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Reye, Ralph Douglas Kenneth (1912–1977)

by Brenda Heagney and G. N. B. Storey

This article was published in Australian Dictionary of Biography, Volume 16, (MUP), 2002

Ralph Douglas Kenneth Reye (1912-1977), pathologist, was born on 5 April 1912 at Townsville, Queensland, youngest of nine children of Carl Albert Hermann Reye, a fruit merchant from Württemberg, and his wife Mabel Mary, née Youngson, who was born in New South Wales. The frequent mispronunciation of Douglas's surname drew his response, 'it rhymes with ''eye"'. After attending Townsville Grammar School, he entered St Paul's College, University of Sydney (M.B., B.S., 1937; M.D., 1945), where he 'passed an unruffled and aloof six years'. He rowed in St Paul's challenge VIII, played an occasional game of tennis and owned a new motorcar. Tall, slim and sensitive, he was described as a 'bronzed Apollo of the Barrier Reef', as 'Teutonic' looking, and as 'the aesthete, the epicure, the connoisseur'.

In 1939 Reye joined the pathology department of the Royal Alexandra Hospital for Children; he remained at that institution for the rest of his working life. During World War II he tried to obtain a commission in the Australian Army Medical Corps. Because of a shortage of pathologists in civilian practice, his application proved unsuccessful, but he was appointed honorary captain, Reserve of Officers, in March 1941. When Frank Tidswell, the hospital's director of pathology, died that year, Reye was made acting-director; he was to be confirmed in the post in 1946.

On 3 January 1942 in the chapel of his old college he married with Anglican rites Corrie Saunders (d.1990), a fellow medical practitioner who became director of the Spastic Centre, Mosman, and a notable figure in the treatment and rehabilitation of children with cerebral palsy. Reye wrote a thesis entitled, 'Histiocytic granulomatosis of infants: a comparison of certain ill-defined reticulo-endothelial hyperplasias, based on the study of four cases', for his M.D. He also lectured (part time) in pathology at the university.

Reye's publications were comparatively few, but he contributed more than thirty papers to local and international journals, among them the Archives of Pathology, the Journal of Pathology and Bacteriology, and the Lancet. Although he preferred scientific terminology to popular names and eponyms, his own name was given to two medical conditions: the malignant tumours of childhood which he described in 1956 and 1965 were called Reyeoma I and Reyeoma II. With Graeme Morgan and Jim Baral, he published a paper in the Lancet (1963) on what was later known as the Reye syndrome (encephalopathy with fatty degeneration of the viscera). In 1966 he, Margaret Menser (later Burgess) and David Dorman described renal artery stenosis in the rubella syndrome—the first time that it had been recognized.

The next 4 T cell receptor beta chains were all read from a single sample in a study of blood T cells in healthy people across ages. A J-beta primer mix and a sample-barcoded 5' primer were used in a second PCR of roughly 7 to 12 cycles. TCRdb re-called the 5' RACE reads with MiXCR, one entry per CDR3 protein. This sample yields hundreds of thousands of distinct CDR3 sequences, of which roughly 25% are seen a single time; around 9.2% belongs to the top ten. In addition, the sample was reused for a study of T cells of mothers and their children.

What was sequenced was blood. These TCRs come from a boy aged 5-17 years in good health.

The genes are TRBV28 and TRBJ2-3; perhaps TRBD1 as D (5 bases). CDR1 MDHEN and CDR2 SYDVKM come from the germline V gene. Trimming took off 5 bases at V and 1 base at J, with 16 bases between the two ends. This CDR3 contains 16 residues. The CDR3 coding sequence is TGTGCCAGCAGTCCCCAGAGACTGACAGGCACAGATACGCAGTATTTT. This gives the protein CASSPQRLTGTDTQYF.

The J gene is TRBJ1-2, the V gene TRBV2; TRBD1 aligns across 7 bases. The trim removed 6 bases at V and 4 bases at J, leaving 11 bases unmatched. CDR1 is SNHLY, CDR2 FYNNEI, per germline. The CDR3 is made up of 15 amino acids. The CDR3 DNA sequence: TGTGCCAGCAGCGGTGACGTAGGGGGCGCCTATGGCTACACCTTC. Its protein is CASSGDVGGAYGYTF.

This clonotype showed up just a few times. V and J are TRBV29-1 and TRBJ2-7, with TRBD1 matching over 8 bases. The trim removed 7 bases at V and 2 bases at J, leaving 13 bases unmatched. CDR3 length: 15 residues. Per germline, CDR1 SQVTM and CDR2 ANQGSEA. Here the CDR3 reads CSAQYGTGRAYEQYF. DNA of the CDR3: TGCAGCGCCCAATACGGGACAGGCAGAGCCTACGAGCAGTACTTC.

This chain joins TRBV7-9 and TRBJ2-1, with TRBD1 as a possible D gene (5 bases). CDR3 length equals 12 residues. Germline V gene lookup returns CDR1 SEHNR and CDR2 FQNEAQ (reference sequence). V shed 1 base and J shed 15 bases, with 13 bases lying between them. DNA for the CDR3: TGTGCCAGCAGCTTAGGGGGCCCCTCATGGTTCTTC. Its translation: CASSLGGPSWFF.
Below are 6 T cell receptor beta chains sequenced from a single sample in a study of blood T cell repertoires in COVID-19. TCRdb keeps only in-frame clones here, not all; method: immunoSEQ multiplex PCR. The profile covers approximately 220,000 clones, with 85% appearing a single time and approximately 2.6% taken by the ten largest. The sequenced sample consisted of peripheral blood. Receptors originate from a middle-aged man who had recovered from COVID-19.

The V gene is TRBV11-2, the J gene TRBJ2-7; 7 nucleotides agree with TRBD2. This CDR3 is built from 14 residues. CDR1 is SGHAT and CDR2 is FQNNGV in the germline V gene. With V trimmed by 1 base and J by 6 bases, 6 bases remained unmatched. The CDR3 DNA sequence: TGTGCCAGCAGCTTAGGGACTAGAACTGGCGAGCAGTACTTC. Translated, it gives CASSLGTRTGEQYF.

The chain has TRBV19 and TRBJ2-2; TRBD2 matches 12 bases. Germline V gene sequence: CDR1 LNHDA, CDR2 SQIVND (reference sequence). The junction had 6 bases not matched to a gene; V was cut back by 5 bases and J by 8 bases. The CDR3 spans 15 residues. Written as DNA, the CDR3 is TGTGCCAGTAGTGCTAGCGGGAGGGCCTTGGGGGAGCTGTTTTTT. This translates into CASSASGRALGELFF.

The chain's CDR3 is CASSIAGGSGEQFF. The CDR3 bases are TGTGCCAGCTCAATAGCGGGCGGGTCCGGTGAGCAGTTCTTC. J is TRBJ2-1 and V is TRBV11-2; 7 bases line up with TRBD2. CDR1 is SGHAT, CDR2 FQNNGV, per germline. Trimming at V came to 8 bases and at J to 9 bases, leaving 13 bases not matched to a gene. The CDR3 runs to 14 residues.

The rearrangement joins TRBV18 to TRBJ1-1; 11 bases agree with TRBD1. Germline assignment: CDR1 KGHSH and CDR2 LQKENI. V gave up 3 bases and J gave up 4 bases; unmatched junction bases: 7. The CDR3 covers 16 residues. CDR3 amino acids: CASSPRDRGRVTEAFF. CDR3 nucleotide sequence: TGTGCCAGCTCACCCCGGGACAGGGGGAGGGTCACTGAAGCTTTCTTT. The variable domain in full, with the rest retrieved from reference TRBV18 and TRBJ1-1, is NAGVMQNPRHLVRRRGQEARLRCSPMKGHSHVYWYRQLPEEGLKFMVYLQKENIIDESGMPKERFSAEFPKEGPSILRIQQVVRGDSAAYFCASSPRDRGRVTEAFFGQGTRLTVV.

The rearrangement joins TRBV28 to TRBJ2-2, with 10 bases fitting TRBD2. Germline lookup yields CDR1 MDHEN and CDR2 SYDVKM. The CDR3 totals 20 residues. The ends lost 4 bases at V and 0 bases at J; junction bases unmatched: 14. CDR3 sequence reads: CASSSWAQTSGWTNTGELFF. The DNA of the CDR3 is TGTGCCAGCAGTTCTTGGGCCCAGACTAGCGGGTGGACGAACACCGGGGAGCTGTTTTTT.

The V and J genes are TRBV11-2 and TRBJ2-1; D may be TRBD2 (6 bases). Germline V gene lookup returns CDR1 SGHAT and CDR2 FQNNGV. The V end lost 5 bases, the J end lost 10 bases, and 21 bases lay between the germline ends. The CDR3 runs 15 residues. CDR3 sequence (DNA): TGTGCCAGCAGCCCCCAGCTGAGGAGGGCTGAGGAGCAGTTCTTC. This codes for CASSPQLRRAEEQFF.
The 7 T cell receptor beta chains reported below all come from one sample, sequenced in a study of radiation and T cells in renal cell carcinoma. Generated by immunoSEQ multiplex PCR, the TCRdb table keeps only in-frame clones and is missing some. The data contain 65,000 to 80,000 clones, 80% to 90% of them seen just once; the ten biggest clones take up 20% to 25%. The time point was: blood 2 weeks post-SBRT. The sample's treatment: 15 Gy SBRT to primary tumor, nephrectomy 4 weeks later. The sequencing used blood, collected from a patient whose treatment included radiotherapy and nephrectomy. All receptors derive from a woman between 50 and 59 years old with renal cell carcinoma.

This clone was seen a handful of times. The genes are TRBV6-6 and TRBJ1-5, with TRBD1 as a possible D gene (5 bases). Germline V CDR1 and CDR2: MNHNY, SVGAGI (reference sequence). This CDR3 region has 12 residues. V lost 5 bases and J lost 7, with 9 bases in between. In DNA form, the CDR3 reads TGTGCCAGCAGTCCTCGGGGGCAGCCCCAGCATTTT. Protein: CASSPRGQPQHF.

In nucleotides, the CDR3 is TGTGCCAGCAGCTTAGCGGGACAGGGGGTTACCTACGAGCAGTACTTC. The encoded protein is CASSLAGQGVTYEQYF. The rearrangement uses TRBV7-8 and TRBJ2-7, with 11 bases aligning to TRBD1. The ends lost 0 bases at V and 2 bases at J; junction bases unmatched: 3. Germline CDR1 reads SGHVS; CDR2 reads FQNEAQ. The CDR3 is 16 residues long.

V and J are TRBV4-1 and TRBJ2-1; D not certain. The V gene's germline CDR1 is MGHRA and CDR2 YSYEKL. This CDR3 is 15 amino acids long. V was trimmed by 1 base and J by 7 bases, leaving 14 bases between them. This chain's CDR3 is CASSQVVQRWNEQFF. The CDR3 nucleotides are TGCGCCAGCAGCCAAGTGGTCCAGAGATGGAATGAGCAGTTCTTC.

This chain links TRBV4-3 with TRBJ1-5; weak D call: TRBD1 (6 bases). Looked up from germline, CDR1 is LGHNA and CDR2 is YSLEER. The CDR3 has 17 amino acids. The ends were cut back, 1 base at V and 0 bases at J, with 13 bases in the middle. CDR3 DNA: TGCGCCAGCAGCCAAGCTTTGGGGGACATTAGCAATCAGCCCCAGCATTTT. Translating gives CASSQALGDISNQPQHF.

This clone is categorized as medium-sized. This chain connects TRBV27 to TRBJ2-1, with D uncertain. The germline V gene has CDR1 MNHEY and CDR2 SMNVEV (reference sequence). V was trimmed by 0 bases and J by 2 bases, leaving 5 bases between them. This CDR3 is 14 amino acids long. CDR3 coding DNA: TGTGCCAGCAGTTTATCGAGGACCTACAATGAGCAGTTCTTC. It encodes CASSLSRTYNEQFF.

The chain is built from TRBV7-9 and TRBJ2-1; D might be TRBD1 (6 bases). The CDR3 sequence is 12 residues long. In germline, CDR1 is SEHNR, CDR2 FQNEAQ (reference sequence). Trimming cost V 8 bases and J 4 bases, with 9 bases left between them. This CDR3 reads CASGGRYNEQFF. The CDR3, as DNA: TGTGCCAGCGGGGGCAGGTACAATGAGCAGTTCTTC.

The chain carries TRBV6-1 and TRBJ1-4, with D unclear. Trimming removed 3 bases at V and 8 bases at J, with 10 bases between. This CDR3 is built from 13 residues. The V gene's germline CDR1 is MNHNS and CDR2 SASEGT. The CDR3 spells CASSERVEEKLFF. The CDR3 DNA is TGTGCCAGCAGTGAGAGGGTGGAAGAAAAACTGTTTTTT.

Under Reye's direction, the hospital's pathology department expanded steadily. A microbiologist, biochemist, virologist, histopathologist, bacteriologist and two haematologists joined the staff, and a cytogenetics laboratory was established. The director's meticulous attention to detail ensured that requests for equipment were usually approved by the hospital administration without question. Initially responsible for all laboratory work, Reye later confined himself to histopathology. In 1965 he was elected a fellow of the Royal Australasian College of Physicians.

Colleagues found Reye shy and retiring, but ready to give advice to those who sought his help. That he kept the door to his office closed created a barrier for many of the hospital's junior staff. A number of registrars and residents lost the benefit of his expertise in paediatrics, 'not knowing how keen he was to share his experiences with them'. To those who knew him well, he was 'a delightful friend with his own brand of whimsical humour'.

Reye enjoyed reading, art, 'classic' motorcars, and his garden of subtropical trees and plants which overlooked the Lane Cove River at Linley Point. Less than twenty-four hours after he retired from the R.A.H.C. he died of a ruptured abdominal aortic aneurysm on 16 July 1977 at Royal North Shore Hospital and was cremated. His wife and their daughter survived him.

Select Bibliography

  • University of Sydney Medical Society, Senior Year Book (Syd, 1936)
  • D. G. Hamilton, Hand in Hand (Syd, 1979)
  • J. C. Wiseman and R. J. Mulhearn (eds), Roll of the Royal Australasian College of Physicians, vol 2, 1976-90 (Syd, 1994)
  • Australian Paediatric Journal, 14, 1978, p 48
  • Lancet, 14 Jan 1978, p 111
  • Royal Australasian College of Physicians Archives (Sydney)
  • St Paul's College archives, University of Sydney
  • private information.

Citation details

Brenda Heagney and G. N. B. Storey, 'Reye, Ralph Douglas Kenneth (1912–1977)', Australian Dictionary of Biography, National Centre of Biography, Australian National University, http://adb.anu.edu.au/biography/reye-ralph-douglas-kenneth-11511/text20535, published in hardcopy 2002, accessed online 24 April 2014.

This article was first published in hardcopy in Australian Dictionary of Biography, Volume 16, (MUP), 2002

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